“My name is Harvey Milk, and I am here to recruit you.”
-Harvey’s most famous words
It was November of 1978 when the first openly gay office holder in California, Harvey Milk, was slain by a disgruntled colleague on the San Francisco Board of Supervisors.
In 2009, a chronicle of his life and death came to the big screen, a mainstream studio film starring a renowned actor, Sean Penn. Rapidly winning critical acclaim, the historically accurate film was riveting and compelling. It still is, and every person defining themselves as members of our community should see it.
The film was playing on HBO last week while I was in San Francisco to attend a ceremony naming a United States Navy Ship after the late Mr. Milk.
Harvey Milk opened the doors yesterday that invite gay men throughout our community today to run and serve openly on city commissions, in the judiciary, or even in law enforcement.
America has appropriately honored Harvey Milk. SFGN featured a city street named after him in, of all places, Salt Lake City, last month. New York City has a high school named after him, and San Francisco, a park. But Milk’s legacy is global.
In the past four weeks, the Lithuanian LGBT community center has been named after Harvey Milk. And if you want to send them a letter congratulating them, you can mail it with an American postage stamp bearing Harvey’s image.
The significance of a U.S. Navy ship bearing the name of Harvey Milk can’t be overstated. It sends a message into every community in America that being gay is not an obstacle to achievement, but potentially a path to honor. It means that your dedication and determination to serve your country in the military might be met with decorations rather than discharge.
Related: The Legacy of Harvey Milk
The USNS Harvey Milk will sail across the world as an ambassador for America. Hopefully, that ship will land in ports from Qatar to the Ukraine, where gays are still sodomites and criminals, treated with discrimination and injustice. Maybe, in some small way, it will speak out that our country represents liberty, diversity, and equality.
The USNS Harvey Milk was named in a ceremony on Treasure Island, sitting on the sunlit bay of San Francisco. It will be built in San Diego. It will sail the world with an American flag on its mast, but it will be one of many colors. It will be the rainbow of liberty heralding the rise and respect, the decency and dignity of the LGBT community.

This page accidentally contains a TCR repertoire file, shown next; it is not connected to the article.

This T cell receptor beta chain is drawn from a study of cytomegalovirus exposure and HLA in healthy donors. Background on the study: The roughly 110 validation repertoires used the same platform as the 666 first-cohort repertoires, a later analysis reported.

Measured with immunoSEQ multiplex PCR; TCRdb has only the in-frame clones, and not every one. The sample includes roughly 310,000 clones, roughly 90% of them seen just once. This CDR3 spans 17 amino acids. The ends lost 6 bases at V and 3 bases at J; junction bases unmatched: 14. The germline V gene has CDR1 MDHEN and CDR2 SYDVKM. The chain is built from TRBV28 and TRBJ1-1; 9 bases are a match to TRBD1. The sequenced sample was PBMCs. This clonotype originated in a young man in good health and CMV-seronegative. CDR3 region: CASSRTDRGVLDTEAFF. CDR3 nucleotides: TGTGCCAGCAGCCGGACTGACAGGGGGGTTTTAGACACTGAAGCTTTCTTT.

There was also a major news revelation in the ceremony announcing the naming of a ship after Harvey Milk. It has not gotten enough attention from the national press. It has been foolishly underplayed even by the LGBT media.
Simply, the secretary of the Navy, Ray Maybus, issued an unexpected announcement, declaring that any American soldier, anywhere, anytime who has been discharged dishonorably from the military for being gay should apply for reconsideration of that severance. I wish my old friend, Frank Kameny, was around to have heard that pronouncement.
Many Americans who had served honorably in the military were forced out because of their homosexuality. They were disgraced, demeaned, and discharged. The recognition that this was wrong and that the evil will be repaired is worth writing about.
The bullets of a deranged man may have taken away Harvey Milk’s life, but the foundation bearing his name carries on his legacy locally and globally. Nearly forty years may have passed, but we still have legislatures that seek to discriminate against us, from boardrooms to bathrooms. We still need judges to protect us from unconstitutional laws and lawmakers to ensure equality is real, not artificial.
The fight for civil rights equality did not end with an emancipation proclamation or a judicial declaration that you can marry. It is a struggle you incorporate into your soul and carry with you every day, standing up to injustice whenever it confronts you.
Time and again, we have met challenges. We have learned to fight back, be proud, and stand up. Harvey Milk paid the ultimate price. We all owe him a debt we can only pay forward by fighting that same fight in our own lives, every day and in every way.